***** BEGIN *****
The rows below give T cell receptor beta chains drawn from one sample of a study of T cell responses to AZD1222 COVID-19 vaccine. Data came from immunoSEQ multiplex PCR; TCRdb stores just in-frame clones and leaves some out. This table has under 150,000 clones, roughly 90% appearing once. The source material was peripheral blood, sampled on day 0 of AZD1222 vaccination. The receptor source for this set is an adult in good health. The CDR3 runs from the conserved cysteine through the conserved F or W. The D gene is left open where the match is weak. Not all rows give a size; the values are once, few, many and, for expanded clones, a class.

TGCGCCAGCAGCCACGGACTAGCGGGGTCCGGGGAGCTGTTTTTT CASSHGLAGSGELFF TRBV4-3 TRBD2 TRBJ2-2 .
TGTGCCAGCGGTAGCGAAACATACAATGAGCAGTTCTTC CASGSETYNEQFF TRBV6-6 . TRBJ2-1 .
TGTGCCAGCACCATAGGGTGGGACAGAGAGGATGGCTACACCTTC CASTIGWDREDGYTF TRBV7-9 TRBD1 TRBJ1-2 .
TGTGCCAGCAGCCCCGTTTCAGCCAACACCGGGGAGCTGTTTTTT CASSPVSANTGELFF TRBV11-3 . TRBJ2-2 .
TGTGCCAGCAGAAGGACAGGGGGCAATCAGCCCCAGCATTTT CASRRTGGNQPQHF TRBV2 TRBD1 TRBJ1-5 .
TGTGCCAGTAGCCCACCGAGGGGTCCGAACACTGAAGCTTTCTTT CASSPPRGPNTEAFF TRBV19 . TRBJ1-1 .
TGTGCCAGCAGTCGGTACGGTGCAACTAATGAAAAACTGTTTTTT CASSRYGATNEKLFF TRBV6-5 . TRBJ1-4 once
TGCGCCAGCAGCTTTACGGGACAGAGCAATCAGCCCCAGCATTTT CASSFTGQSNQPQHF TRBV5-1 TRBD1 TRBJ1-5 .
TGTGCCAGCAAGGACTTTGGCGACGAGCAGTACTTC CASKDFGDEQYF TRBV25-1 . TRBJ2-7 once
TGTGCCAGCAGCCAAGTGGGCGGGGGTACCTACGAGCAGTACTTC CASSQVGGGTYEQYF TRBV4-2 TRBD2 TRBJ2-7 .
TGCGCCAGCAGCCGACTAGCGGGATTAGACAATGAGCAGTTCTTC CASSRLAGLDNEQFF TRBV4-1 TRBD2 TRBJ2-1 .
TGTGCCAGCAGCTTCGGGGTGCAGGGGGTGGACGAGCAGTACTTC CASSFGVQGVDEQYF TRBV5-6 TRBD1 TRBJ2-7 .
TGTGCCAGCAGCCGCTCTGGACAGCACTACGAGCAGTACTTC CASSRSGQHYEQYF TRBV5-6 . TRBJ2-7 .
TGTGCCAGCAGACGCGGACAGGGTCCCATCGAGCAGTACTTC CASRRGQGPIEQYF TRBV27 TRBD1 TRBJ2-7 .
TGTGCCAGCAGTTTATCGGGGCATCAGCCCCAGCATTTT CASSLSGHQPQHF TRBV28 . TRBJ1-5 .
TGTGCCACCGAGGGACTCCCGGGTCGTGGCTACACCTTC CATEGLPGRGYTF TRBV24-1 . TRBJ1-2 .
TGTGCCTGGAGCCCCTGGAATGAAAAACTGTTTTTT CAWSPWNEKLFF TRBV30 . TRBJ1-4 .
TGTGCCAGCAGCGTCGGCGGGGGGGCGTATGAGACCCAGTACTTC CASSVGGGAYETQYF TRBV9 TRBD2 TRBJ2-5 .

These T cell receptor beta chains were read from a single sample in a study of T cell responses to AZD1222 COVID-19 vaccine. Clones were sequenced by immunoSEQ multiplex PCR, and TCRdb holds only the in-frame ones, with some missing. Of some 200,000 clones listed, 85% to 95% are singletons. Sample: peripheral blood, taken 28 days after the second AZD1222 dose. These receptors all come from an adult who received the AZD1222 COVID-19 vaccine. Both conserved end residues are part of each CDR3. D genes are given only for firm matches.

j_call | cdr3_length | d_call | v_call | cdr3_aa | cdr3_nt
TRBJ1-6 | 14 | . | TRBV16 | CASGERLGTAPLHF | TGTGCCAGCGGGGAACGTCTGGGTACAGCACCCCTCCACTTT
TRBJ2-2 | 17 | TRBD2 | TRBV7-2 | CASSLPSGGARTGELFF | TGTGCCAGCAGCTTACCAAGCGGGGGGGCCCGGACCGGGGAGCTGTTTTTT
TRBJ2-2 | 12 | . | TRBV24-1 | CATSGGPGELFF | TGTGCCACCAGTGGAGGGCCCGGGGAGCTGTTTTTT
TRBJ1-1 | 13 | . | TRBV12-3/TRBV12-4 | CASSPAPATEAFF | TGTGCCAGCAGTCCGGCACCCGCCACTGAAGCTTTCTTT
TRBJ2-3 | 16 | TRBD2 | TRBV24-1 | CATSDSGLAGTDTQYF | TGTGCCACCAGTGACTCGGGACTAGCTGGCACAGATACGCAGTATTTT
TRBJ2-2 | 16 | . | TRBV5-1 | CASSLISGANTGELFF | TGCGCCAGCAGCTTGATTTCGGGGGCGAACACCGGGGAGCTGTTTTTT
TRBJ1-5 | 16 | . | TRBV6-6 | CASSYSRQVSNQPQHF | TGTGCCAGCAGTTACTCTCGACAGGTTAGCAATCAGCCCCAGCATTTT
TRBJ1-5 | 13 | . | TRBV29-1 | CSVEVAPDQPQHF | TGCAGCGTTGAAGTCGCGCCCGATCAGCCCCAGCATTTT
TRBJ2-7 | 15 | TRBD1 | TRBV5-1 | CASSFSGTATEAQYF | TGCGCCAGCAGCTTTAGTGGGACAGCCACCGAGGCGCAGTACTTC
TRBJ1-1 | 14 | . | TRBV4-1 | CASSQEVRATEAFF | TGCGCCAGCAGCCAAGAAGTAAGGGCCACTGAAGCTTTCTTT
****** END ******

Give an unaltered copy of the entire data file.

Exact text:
The rows below give T cell receptor beta chains drawn from one sample of a study of T cell responses to AZD1222 COVID-19 vaccine. Data came from immunoSEQ multiplex PCR; TCRdb stores just in-frame clones and leaves some out. This table has under 150,000 clones, roughly 90% appearing once. The source material was peripheral blood, sampled on day 0 of AZD1222 vaccination. The receptor source for this set is an adult in good health. The CDR3 runs from the conserved cysteine through the conserved F or W. The D gene is left open where the match is weak. Not all rows give a size; the values are once, few, many and, for expanded clones, a class.

TGCGCCAGCAGCCACGGACTAGCGGGGTCCGGGGAGCTGTTTTTT CASSHGLAGSGELFF TRBV4-3 TRBD2 TRBJ2-2 .
TGTGCCAGCGGTAGCGAAACATACAATGAGCAGTTCTTC CASGSETYNEQFF TRBV6-6 . TRBJ2-1 .
TGTGCCAGCACCATAGGGTGGGACAGAGAGGATGGCTACACCTTC CASTIGWDREDGYTF TRBV7-9 TRBD1 TRBJ1-2 .
TGTGCCAGCAGCCCCGTTTCAGCCAACACCGGGGAGCTGTTTTTT CASSPVSANTGELFF TRBV11-3 . TRBJ2-2 .
TGTGCCAGCAGAAGGACAGGGGGCAATCAGCCCCAGCATTTT CASRRTGGNQPQHF TRBV2 TRBD1 TRBJ1-5 .
TGTGCCAGTAGCCCACCGAGGGGTCCGAACACTGAAGCTTTCTTT CASSPPRGPNTEAFF TRBV19 . TRBJ1-1 .
TGTGCCAGCAGTCGGTACGGTGCAACTAATGAAAAACTGTTTTTT CASSRYGATNEKLFF TRBV6-5 . TRBJ1-4 once
TGCGCCAGCAGCTTTACGGGACAGAGCAATCAGCCCCAGCATTTT CASSFTGQSNQPQHF TRBV5-1 TRBD1 TRBJ1-5 .
TGTGCCAGCAAGGACTTTGGCGACGAGCAGTACTTC CASKDFGDEQYF TRBV25-1 . TRBJ2-7 once
TGTGCCAGCAGCCAAGTGGGCGGGGGTACCTACGAGCAGTACTTC CASSQVGGGTYEQYF TRBV4-2 TRBD2 TRBJ2-7 .
TGCGCCAGCAGCCGACTAGCGGGATTAGACAATGAGCAGTTCTTC CASSRLAGLDNEQFF TRBV4-1 TRBD2 TRBJ2-1 .
TGTGCCAGCAGCTTCGGGGTGCAGGGGGTGGACGAGCAGTACTTC CASSFGVQGVDEQYF TRBV5-6 TRBD1 TRBJ2-7 .
TGTGCCAGCAGCCGCTCTGGACAGCACTACGAGCAGTACTTC CASSRSGQHYEQYF TRBV5-6 . TRBJ2-7 .
TGTGCCAGCAGACGCGGACAGGGTCCCATCGAGCAGTACTTC CASRRGQGPIEQYF TRBV27 TRBD1 TRBJ2-7 .
TGTGCCAGCAGTTTATCGGGGCATCAGCCCCAGCATTTT CASSLSGHQPQHF TRBV28 . TRBJ1-5 .
TGTGCCACCGAGGGACTCCCGGGTCGTGGCTACACCTTC CATEGLPGRGYTF TRBV24-1 . TRBJ1-2 .
TGTGCCTGGAGCCCCTGGAATGAAAAACTGTTTTTT CAWSPWNEKLFF TRBV30 . TRBJ1-4 .
TGTGCCAGCAGCGTCGGCGGGGGGGCGTATGAGACCCAGTACTTC CASSVGGGAYETQYF TRBV9 TRBD2 TRBJ2-5 .

These T cell receptor beta chains were read from a single sample in a study of T cell responses to AZD1222 COVID-19 vaccine. Clones were sequenced by immunoSEQ multiplex PCR, and TCRdb holds only the in-frame ones, with some missing. Of some 200,000 clones listed, 85% to 95% are singletons. Sample: peripheral blood, taken 28 days after the second AZD1222 dose. These receptors all come from an adult who received the AZD1222 COVID-19 vaccine. Both conserved end residues are part of each CDR3. D genes are given only for firm matches.

j_call | cdr3_length | d_call | v_call | cdr3_aa | cdr3_nt
TRBJ1-6 | 14 | . | TRBV16 | CASGERLGTAPLHF | TGTGCCAGCGGGGAACGTCTGGGTACAGCACCCCTCCACTTT
TRBJ2-2 | 17 | TRBD2 | TRBV7-2 | CASSLPSGGARTGELFF | TGTGCCAGCAGCTTACCAAGCGGGGGGGCCCGGACCGGGGAGCTGTTTTTT
TRBJ2-2 | 12 | . | TRBV24-1 | CATSGGPGELFF | TGTGCCACCAGTGGAGGGCCCGGGGAGCTGTTTTTT
TRBJ1-1 | 13 | . | TRBV12-3/TRBV12-4 | CASSPAPATEAFF | TGTGCCAGCAGTCCGGCACCCGCCACTGAAGCTTTCTTT
TRBJ2-3 | 16 | TRBD2 | TRBV24-1 | CATSDSGLAGTDTQYF | TGTGCCACCAGTGACTCGGGACTAGCTGGCACAGATACGCAGTATTTT
TRBJ2-2 | 16 | . | TRBV5-1 | CASSLISGANTGELFF | TGCGCCAGCAGCTTGATTTCGGGGGCGAACACCGGGGAGCTGTTTTTT
TRBJ1-5 | 16 | . | TRBV6-6 | CASSYSRQVSNQPQHF | TGTGCCAGCAGTTACTCTCGACAGGTTAGCAATCAGCCCCAGCATTTT
TRBJ1-5 | 13 | . | TRBV29-1 | CSVEVAPDQPQHF | TGCAGCGTTGAAGTCGCGCCCGATCAGCCCCAGCATTTT
TRBJ2-7 | 15 | TRBD1 | TRBV5-1 | CASSFSGTATEAQYF | TGCGCCAGCAGCTTTAGTGGGACAGCCACCGAGGCGCAGTACTTC
TRBJ1-1 | 14 | . | TRBV4-1 | CASSQEVRATEAFF | TGCGCCAGCAGCCAAGAAGTAAGGGCCACTGAAGCTTTCTTT